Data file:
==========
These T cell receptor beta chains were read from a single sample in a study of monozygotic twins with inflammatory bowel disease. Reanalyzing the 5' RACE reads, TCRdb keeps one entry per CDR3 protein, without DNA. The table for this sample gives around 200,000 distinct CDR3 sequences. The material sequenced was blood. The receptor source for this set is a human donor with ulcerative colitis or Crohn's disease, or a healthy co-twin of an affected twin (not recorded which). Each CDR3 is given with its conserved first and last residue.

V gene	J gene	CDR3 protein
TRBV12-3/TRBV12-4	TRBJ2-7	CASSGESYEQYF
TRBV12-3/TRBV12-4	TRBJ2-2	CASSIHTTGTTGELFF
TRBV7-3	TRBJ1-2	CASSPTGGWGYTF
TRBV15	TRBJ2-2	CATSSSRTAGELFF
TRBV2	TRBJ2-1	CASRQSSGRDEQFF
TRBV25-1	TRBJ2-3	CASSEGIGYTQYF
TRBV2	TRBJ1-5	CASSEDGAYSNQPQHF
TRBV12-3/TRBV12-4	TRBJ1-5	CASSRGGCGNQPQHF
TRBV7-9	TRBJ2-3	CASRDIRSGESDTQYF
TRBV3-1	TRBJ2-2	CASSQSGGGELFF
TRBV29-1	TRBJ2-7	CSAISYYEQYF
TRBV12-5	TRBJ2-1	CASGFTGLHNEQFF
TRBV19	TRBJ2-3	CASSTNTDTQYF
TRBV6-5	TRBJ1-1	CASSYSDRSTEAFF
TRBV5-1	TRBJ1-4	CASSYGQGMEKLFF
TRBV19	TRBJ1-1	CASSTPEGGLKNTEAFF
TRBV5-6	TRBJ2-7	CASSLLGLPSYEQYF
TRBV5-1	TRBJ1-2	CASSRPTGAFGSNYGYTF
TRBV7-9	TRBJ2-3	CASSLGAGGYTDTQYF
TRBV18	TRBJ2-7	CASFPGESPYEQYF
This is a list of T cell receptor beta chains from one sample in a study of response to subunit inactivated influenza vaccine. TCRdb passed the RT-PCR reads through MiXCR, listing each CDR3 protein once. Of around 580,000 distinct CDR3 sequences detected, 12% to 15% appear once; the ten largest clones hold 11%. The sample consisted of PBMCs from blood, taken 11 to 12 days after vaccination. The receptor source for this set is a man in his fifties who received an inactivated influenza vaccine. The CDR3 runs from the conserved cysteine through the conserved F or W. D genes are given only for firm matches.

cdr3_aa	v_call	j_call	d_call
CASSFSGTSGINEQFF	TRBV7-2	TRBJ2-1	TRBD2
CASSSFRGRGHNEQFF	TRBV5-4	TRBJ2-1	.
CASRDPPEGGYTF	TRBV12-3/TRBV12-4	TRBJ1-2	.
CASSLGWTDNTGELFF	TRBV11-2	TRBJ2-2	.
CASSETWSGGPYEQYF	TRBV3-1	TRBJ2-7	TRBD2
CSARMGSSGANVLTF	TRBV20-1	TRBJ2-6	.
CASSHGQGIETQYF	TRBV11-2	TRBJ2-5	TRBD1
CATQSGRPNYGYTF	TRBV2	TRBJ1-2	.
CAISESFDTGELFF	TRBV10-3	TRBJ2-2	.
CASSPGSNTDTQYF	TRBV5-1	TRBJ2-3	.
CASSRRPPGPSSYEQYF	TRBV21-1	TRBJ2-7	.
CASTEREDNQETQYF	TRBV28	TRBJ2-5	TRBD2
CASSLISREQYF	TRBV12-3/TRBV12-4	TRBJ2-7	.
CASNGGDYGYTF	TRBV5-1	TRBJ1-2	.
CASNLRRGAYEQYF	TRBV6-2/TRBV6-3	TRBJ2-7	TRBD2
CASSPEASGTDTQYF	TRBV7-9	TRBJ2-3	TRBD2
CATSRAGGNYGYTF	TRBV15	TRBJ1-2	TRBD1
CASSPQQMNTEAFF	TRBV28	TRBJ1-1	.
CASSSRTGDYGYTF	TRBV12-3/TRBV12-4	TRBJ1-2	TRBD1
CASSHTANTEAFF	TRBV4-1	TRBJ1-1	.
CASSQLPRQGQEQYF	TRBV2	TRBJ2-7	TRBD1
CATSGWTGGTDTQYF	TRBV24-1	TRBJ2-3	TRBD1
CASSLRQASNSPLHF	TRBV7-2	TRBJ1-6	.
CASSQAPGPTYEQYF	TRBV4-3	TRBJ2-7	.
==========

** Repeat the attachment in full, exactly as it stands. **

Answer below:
These T cell receptor beta chains were read from a single sample in a study of monozygotic twins with inflammatory bowel disease. Reanalyzing the 5' RACE reads, TCRdb keeps one entry per CDR3 protein, without DNA. The table for this sample gives around 200,000 distinct CDR3 sequences. The material sequenced was blood. The receptor source for this set is a human donor with ulcerative colitis or Crohn's disease, or a healthy co-twin of an affected twin (not recorded which). Each CDR3 is given with its conserved first and last residue.

V gene	J gene	CDR3 protein
TRBV12-3/TRBV12-4	TRBJ2-7	CASSGESYEQYF
TRBV12-3/TRBV12-4	TRBJ2-2	CASSIHTTGTTGELFF
TRBV7-3	TRBJ1-2	CASSPTGGWGYTF
TRBV15	TRBJ2-2	CATSSSRTAGELFF
TRBV2	TRBJ2-1	CASRQSSGRDEQFF
TRBV25-1	TRBJ2-3	CASSEGIGYTQYF
TRBV2	TRBJ1-5	CASSEDGAYSNQPQHF
TRBV12-3/TRBV12-4	TRBJ1-5	CASSRGGCGNQPQHF
TRBV7-9	TRBJ2-3	CASRDIRSGESDTQYF
TRBV3-1	TRBJ2-2	CASSQSGGGELFF
TRBV29-1	TRBJ2-7	CSAISYYEQYF
TRBV12-5	TRBJ2-1	CASGFTGLHNEQFF
TRBV19	TRBJ2-3	CASSTNTDTQYF
TRBV6-5	TRBJ1-1	CASSYSDRSTEAFF
TRBV5-1	TRBJ1-4	CASSYGQGMEKLFF
TRBV19	TRBJ1-1	CASSTPEGGLKNTEAFF
TRBV5-6	TRBJ2-7	CASSLLGLPSYEQYF
TRBV5-1	TRBJ1-2	CASSRPTGAFGSNYGYTF
TRBV7-9	TRBJ2-3	CASSLGAGGYTDTQYF
TRBV18	TRBJ2-7	CASFPGESPYEQYF
This is a list of T cell receptor beta chains from one sample in a study of response to subunit inactivated influenza vaccine. TCRdb passed the RT-PCR reads through MiXCR, listing each CDR3 protein once. Of around 580,000 distinct CDR3 sequences detected, 12% to 15% appear once; the ten largest clones hold 11%. The sample consisted of PBMCs from blood, taken 11 to 12 days after vaccination. The receptor source for this set is a man in his fifties who received an inactivated influenza vaccine. The CDR3 runs from the conserved cysteine through the conserved F or W. D genes are given only for firm matches.

cdr3_aa	v_call	j_call	d_call
CASSFSGTSGINEQFF	TRBV7-2	TRBJ2-1	TRBD2
CASSSFRGRGHNEQFF	TRBV5-4	TRBJ2-1	.
CASRDPPEGGYTF	TRBV12-3/TRBV12-4	TRBJ1-2	.
CASSLGWTDNTGELFF	TRBV11-2	TRBJ2-2	.
CASSETWSGGPYEQYF	TRBV3-1	TRBJ2-7	TRBD2
CSARMGSSGANVLTF	TRBV20-1	TRBJ2-6	.
CASSHGQGIETQYF	TRBV11-2	TRBJ2-5	TRBD1
CATQSGRPNYGYTF	TRBV2	TRBJ1-2	.
CAISESFDTGELFF	TRBV10-3	TRBJ2-2	.
CASSPGSNTDTQYF	TRBV5-1	TRBJ2-3	.
CASSRRPPGPSSYEQYF	TRBV21-1	TRBJ2-7	.
CASTEREDNQETQYF	TRBV28	TRBJ2-5	TRBD2
CASSLISREQYF	TRBV12-3/TRBV12-4	TRBJ2-7	.
CASNGGDYGYTF	TRBV5-1	TRBJ1-2	.
CASNLRRGAYEQYF	TRBV6-2/TRBV6-3	TRBJ2-7	TRBD2
CASSPEASGTDTQYF	TRBV7-9	TRBJ2-3	TRBD2
CATSRAGGNYGYTF	TRBV15	TRBJ1-2	TRBD1
CASSPQQMNTEAFF	TRBV28	TRBJ1-1	.
CASSSRTGDYGYTF	TRBV12-3/TRBV12-4	TRBJ1-2	TRBD1
CASSHTANTEAFF	TRBV4-1	TRBJ1-1	.
CASSQLPRQGQEQYF	TRBV2	TRBJ2-7	TRBD1
CATSGWTGGTDTQYF	TRBV24-1	TRBJ2-3	TRBD1
CASSLRQASNSPLHF	TRBV7-2	TRBJ1-6	.
CASSQAPGPTYEQYF	TRBV4-3	TRBJ2-7	.